It’s been an incredibly busy an interesting month for me. I’ve been on the lookout for a new job since the start of December. I was initially worried that the job market would be rather tight, given the large number of high profile banks and funds that have been going under, and the rest of the economy is battening down the hatches. Things turned out to be better than I expected (for me, at least)
I ended up with three job offers, and a couple of prospects that would probably have resulted in an offer if I hadn’t already accepted one of the offers…
- The first offer was from a web security company. I had a chat with these guys just before Christmas (hi Vijay!), and I really liked the team style. I must have made a good impression, because they got back to me very quickly with an offer. I’m sure I would have been perfectly happy to working there, as it looked like a great team to work with, and the technology they were developing looked very interesting. What it did force me to do is to explicitly list my criteria about what sort of job I would accept.
- The second offer was from a large investment bank. This was an opportunity to work directly with CruiseControl, with a series of plugs developed for internal use. I love CruiseControl – I tend to leave CC installations in most of the companies that I have worked at. Having a chance to work directly on CC was a big incentive for me, and it had a relatively short commute. This is the contract that I eventually did accept.
- The third offer was from an insurance company, from a friend I used to work with previously (hi Russ!). It came almost immediately after I got the second offer, and it put me in a huge bind – both jobs looked fantastic from my point of view. This one involved an initial bit of work to set up automated builds and continuous integration (work I love doing), with some follow on work involving web usability advice, software architecture and team mentoring – all of which sounded like a great way to start the year. Given that it was such a close tie between this contract and the previous one, I was an incredibly hard choice to make.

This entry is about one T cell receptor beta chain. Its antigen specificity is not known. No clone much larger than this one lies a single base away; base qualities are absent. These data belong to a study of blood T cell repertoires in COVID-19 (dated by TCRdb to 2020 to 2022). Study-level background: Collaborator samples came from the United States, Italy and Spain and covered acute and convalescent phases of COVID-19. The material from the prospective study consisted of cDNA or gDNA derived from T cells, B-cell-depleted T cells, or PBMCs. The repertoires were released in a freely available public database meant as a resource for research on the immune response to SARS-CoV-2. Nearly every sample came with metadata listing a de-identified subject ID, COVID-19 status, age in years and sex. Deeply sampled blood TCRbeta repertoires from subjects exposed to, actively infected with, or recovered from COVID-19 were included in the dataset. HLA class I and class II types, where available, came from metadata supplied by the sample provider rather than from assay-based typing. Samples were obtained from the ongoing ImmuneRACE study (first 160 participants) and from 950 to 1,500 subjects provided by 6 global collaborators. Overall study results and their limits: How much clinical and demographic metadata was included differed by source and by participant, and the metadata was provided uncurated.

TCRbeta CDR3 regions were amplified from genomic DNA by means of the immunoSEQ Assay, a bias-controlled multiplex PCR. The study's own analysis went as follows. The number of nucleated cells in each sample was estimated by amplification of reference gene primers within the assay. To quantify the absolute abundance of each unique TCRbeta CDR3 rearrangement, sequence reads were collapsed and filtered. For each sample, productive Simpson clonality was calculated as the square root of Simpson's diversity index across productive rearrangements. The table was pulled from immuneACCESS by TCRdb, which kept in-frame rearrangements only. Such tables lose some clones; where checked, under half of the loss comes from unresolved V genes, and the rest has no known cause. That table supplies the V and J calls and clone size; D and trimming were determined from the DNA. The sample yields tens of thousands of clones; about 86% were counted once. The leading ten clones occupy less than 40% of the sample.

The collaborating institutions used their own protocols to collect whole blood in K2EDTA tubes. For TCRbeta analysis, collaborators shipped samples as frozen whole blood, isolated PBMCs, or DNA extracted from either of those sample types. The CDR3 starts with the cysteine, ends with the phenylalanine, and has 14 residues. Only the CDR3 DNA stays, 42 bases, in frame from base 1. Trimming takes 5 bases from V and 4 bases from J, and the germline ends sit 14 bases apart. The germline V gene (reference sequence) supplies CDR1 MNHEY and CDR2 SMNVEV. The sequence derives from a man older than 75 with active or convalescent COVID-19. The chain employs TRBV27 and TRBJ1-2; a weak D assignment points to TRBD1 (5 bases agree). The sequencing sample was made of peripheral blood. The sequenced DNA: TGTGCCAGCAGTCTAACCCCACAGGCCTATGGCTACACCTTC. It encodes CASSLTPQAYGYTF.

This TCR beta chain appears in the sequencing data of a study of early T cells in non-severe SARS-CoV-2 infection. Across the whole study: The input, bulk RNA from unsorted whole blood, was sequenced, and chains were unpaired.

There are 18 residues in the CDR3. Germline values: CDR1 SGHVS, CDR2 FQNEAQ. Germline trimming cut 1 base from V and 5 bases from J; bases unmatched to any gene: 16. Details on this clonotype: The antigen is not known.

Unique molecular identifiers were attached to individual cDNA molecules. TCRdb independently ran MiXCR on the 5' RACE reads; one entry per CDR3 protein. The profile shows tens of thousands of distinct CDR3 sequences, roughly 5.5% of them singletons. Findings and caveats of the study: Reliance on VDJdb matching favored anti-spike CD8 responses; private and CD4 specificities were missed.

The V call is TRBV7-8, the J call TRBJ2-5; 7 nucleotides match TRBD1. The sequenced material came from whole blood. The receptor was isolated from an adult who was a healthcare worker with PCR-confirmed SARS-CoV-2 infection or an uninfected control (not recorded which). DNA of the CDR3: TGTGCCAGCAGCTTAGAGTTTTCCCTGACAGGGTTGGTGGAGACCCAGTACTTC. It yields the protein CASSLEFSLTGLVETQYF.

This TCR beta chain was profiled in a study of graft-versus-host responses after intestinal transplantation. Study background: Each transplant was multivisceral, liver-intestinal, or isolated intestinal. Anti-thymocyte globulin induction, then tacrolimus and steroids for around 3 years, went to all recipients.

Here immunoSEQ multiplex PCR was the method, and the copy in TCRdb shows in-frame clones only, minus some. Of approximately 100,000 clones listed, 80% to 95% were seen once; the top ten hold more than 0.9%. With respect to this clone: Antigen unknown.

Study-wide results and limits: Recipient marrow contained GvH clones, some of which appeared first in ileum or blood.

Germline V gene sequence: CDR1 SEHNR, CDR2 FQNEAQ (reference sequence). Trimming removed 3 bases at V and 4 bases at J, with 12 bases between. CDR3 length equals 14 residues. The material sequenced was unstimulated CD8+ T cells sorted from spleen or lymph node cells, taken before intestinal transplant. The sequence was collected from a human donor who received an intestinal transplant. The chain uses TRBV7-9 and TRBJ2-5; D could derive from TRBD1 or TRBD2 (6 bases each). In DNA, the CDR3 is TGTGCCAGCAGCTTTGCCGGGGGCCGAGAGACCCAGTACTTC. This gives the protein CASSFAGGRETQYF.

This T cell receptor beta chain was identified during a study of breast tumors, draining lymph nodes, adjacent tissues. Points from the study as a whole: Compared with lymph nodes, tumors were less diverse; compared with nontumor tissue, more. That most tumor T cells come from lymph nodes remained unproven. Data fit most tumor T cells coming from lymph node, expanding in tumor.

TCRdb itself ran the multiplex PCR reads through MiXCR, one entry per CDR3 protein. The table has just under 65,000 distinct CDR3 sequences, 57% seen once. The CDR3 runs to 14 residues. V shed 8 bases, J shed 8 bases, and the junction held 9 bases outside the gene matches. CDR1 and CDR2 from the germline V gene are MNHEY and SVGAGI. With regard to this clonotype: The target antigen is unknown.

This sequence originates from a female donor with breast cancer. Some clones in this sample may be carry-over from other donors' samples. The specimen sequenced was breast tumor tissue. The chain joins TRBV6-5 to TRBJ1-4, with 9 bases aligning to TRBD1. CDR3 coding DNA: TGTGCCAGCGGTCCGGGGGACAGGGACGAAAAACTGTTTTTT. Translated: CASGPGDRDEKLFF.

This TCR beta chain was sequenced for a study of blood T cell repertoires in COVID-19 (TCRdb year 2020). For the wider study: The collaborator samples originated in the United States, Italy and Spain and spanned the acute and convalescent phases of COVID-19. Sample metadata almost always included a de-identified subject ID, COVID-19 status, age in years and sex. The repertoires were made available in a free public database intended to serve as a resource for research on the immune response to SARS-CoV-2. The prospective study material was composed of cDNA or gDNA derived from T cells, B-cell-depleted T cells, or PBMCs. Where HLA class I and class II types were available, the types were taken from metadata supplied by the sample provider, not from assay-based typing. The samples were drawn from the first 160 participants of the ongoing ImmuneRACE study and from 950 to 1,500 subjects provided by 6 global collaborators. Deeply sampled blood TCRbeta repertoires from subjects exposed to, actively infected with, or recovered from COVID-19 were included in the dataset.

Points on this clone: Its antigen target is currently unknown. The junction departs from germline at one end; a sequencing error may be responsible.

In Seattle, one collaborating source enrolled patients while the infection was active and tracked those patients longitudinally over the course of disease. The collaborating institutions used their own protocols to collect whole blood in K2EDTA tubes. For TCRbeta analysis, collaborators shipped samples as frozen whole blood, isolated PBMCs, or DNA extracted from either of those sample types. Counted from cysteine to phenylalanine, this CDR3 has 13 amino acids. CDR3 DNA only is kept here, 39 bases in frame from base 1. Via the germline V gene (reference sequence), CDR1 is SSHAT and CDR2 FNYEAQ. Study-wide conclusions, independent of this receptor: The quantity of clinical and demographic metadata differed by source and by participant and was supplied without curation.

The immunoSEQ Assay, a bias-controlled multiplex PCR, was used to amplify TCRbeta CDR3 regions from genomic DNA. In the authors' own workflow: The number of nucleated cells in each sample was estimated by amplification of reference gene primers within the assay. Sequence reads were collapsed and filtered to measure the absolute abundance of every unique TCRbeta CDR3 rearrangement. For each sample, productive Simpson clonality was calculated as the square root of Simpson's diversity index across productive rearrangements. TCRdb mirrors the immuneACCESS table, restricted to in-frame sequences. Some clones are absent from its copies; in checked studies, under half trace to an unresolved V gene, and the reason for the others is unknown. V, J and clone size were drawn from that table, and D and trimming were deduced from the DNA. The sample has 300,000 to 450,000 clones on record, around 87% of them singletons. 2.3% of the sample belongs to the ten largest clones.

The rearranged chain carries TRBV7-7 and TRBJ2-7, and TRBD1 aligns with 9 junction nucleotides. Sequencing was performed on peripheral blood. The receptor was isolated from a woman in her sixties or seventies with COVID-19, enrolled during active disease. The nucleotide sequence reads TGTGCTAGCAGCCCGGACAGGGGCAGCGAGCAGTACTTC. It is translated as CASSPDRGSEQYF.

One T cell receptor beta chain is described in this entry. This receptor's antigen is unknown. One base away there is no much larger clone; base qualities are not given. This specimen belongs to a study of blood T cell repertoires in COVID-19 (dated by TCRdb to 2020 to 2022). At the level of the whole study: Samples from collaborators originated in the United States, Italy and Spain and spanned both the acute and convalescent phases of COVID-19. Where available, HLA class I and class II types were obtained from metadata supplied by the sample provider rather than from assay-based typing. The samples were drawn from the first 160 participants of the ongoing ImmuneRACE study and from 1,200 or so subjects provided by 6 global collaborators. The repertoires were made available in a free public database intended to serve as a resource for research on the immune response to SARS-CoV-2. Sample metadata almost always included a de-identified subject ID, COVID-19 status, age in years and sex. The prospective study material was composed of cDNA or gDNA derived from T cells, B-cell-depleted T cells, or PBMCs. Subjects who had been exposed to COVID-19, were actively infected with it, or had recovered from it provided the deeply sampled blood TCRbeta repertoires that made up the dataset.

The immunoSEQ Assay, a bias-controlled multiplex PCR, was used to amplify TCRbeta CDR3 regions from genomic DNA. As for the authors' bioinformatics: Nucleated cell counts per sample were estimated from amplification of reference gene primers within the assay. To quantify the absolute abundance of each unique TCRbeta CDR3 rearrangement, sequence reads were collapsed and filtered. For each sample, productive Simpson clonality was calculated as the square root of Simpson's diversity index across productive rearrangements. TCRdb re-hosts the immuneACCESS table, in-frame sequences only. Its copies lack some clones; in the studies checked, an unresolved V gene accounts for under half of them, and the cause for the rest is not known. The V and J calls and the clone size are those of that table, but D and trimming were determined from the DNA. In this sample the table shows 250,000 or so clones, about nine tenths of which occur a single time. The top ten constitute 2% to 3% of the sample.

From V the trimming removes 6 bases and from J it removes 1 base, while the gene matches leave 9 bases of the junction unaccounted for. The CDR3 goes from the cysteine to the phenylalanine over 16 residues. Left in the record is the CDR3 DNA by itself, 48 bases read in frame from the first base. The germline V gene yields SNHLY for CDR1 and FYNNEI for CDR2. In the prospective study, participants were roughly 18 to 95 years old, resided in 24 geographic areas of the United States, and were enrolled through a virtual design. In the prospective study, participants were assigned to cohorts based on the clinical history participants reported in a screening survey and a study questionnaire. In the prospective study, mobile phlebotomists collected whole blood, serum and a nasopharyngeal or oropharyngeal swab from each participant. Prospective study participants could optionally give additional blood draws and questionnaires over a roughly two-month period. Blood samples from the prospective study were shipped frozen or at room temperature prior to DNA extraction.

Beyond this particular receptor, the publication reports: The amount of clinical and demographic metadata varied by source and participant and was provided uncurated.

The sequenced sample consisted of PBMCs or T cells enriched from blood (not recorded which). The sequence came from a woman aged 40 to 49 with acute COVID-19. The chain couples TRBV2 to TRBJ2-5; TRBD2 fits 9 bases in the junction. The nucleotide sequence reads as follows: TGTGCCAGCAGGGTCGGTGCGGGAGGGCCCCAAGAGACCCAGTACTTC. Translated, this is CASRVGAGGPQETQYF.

- One prospect looked very exciting to me is the team at youDevise. I had already met a couple of the people there through CITCON and other London events, so it already showed that we had a lot of agreement regarding development methodologies. Visiting their offices enforced this view, and has given me a big yearning to work with a team that uses agile methodologies thoroughly. I’ve promised to keep in touch, and might even make an appearance at one of their code dojos, which sound really cool.
So there it is – a chance to work on CruiseControl, which sounds a hell of a lot better than the company tax accounts I’ve been working on over the last few weeks.